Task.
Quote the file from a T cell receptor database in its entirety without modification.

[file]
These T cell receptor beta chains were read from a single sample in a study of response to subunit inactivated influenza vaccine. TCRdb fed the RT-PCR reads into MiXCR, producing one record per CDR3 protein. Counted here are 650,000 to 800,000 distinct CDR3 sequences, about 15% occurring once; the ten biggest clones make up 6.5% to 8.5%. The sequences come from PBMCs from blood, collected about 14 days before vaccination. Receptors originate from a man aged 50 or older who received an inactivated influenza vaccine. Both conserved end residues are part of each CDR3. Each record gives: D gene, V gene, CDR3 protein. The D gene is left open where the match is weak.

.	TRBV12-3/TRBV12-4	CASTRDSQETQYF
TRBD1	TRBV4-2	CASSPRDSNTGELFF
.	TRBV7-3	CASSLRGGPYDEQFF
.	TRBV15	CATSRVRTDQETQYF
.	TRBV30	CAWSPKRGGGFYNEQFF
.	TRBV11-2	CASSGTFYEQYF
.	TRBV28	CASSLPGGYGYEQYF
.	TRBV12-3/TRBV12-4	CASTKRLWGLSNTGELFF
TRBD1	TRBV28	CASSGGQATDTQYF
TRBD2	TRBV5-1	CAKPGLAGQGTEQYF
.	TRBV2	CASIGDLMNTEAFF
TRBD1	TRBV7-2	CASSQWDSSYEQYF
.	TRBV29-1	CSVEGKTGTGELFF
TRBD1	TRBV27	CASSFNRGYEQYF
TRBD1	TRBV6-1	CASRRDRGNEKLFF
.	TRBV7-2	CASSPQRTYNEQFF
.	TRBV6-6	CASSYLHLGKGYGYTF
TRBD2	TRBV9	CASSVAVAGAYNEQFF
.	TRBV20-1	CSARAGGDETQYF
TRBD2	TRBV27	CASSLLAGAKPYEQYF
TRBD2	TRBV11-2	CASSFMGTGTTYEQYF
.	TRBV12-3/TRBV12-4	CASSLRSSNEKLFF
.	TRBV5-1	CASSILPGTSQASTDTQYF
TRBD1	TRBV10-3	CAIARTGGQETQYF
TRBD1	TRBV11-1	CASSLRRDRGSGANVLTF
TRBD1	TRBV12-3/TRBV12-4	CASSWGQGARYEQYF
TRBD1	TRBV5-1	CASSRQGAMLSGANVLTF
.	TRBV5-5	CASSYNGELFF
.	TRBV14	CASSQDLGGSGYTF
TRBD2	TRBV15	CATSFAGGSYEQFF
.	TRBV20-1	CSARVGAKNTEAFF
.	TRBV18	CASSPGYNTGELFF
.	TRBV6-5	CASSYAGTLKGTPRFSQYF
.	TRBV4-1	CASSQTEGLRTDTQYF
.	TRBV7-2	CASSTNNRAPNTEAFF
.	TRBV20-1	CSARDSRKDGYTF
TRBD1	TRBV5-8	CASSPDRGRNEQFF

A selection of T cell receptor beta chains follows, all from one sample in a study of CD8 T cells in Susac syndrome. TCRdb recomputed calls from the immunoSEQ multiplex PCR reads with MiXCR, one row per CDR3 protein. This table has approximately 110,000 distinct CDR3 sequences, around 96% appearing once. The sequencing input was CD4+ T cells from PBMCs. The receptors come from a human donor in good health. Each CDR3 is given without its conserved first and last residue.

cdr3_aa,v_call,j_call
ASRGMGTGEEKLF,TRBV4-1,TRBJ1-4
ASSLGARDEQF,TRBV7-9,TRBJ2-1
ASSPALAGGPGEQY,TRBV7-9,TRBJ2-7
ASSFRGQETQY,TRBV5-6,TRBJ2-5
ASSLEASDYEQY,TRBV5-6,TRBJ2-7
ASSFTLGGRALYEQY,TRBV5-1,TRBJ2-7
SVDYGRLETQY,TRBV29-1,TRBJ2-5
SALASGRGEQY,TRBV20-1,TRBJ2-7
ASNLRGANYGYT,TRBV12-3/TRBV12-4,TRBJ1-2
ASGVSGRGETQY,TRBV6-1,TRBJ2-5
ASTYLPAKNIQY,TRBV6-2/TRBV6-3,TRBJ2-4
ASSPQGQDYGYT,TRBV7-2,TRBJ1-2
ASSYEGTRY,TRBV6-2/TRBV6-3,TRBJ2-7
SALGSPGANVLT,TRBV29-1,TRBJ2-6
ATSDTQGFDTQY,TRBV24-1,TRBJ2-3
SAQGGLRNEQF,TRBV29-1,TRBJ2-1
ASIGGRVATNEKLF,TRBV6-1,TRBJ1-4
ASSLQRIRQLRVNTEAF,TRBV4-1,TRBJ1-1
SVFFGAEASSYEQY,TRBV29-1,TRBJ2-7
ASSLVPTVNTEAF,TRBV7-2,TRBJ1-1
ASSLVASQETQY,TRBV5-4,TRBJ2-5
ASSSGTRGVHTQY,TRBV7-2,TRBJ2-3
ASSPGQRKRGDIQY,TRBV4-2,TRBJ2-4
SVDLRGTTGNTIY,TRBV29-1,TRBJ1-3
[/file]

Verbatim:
These T cell receptor beta chains were read from a single sample in a study of response to subunit inactivated influenza vaccine. TCRdb fed the RT-PCR reads into MiXCR, producing one record per CDR3 protein. Counted here are 650,000 to 800,000 distinct CDR3 sequences, about 15% occurring once; the ten biggest clones make up 6.5% to 8.5%. The sequences come from PBMCs from blood, collected about 14 days before vaccination. Receptors originate from a man aged 50 or older who received an inactivated influenza vaccine. Both conserved end residues are part of each CDR3. Each record gives: D gene, V gene, CDR3 protein. The D gene is left open where the match is weak.

.	TRBV12-3/TRBV12-4	CASTRDSQETQYF
TRBD1	TRBV4-2	CASSPRDSNTGELFF
.	TRBV7-3	CASSLRGGPYDEQFF
.	TRBV15	CATSRVRTDQETQYF
.	TRBV30	CAWSPKRGGGFYNEQFF
.	TRBV11-2	CASSGTFYEQYF
.	TRBV28	CASSLPGGYGYEQYF
.	TRBV12-3/TRBV12-4	CASTKRLWGLSNTGELFF
TRBD1	TRBV28	CASSGGQATDTQYF
TRBD2	TRBV5-1	CAKPGLAGQGTEQYF
.	TRBV2	CASIGDLMNTEAFF
TRBD1	TRBV7-2	CASSQWDSSYEQYF
.	TRBV29-1	CSVEGKTGTGELFF
TRBD1	TRBV27	CASSFNRGYEQYF
TRBD1	TRBV6-1	CASRRDRGNEKLFF
.	TRBV7-2	CASSPQRTYNEQFF
.	TRBV6-6	CASSYLHLGKGYGYTF
TRBD2	TRBV9	CASSVAVAGAYNEQFF
.	TRBV20-1	CSARAGGDETQYF
TRBD2	TRBV27	CASSLLAGAKPYEQYF
TRBD2	TRBV11-2	CASSFMGTGTTYEQYF
.	TRBV12-3/TRBV12-4	CASSLRSSNEKLFF
.	TRBV5-1	CASSILPGTSQASTDTQYF
TRBD1	TRBV10-3	CAIARTGGQETQYF
TRBD1	TRBV11-1	CASSLRRDRGSGANVLTF
TRBD1	TRBV12-3/TRBV12-4	CASSWGQGARYEQYF
TRBD1	TRBV5-1	CASSRQGAMLSGANVLTF
.	TRBV5-5	CASSYNGELFF
.	TRBV14	CASSQDLGGSGYTF
TRBD2	TRBV15	CATSFAGGSYEQFF
.	TRBV20-1	CSARVGAKNTEAFF
.	TRBV18	CASSPGYNTGELFF
.	TRBV6-5	CASSYAGTLKGTPRFSQYF
.	TRBV4-1	CASSQTEGLRTDTQYF
.	TRBV7-2	CASSTNNRAPNTEAFF
.	TRBV20-1	CSARDSRKDGYTF
TRBD1	TRBV5-8	CASSPDRGRNEQFF

A selection of T cell receptor beta chains follows, all from one sample in a study of CD8 T cells in Susac syndrome. TCRdb recomputed calls from the immunoSEQ multiplex PCR reads with MiXCR, one row per CDR3 protein. This table has approximately 110,000 distinct CDR3 sequences, around 96% appearing once. The sequencing input was CD4+ T cells from PBMCs. The receptors come from a human donor in good health. Each CDR3 is given without its conserved first and last residue.

cdr3_aa,v_call,j_call
ASRGMGTGEEKLF,TRBV4-1,TRBJ1-4
ASSLGARDEQF,TRBV7-9,TRBJ2-1
ASSPALAGGPGEQY,TRBV7-9,TRBJ2-7
ASSFRGQETQY,TRBV5-6,TRBJ2-5
ASSLEASDYEQY,TRBV5-6,TRBJ2-7
ASSFTLGGRALYEQY,TRBV5-1,TRBJ2-7
SVDYGRLETQY,TRBV29-1,TRBJ2-5
SALASGRGEQY,TRBV20-1,TRBJ2-7
ASNLRGANYGYT,TRBV12-3/TRBV12-4,TRBJ1-2
ASGVSGRGETQY,TRBV6-1,TRBJ2-5
ASTYLPAKNIQY,TRBV6-2/TRBV6-3,TRBJ2-4
ASSPQGQDYGYT,TRBV7-2,TRBJ1-2
ASSYEGTRY,TRBV6-2/TRBV6-3,TRBJ2-7
SALGSPGANVLT,TRBV29-1,TRBJ2-6
ATSDTQGFDTQY,TRBV24-1,TRBJ2-3
SAQGGLRNEQF,TRBV29-1,TRBJ2-1
ASIGGRVATNEKLF,TRBV6-1,TRBJ1-4
ASSLQRIRQLRVNTEAF,TRBV4-1,TRBJ1-1
SVFFGAEASSYEQY,TRBV29-1,TRBJ2-7
ASSLVPTVNTEAF,TRBV7-2,TRBJ1-1
ASSLVASQETQY,TRBV5-4,TRBJ2-5
ASSSGTRGVHTQY,TRBV7-2,TRBJ2-3
ASSPGQRKRGDIQY,TRBV4-2,TRBJ2-4
SVDLRGTTGNTIY,TRBV29-1,TRBJ1-3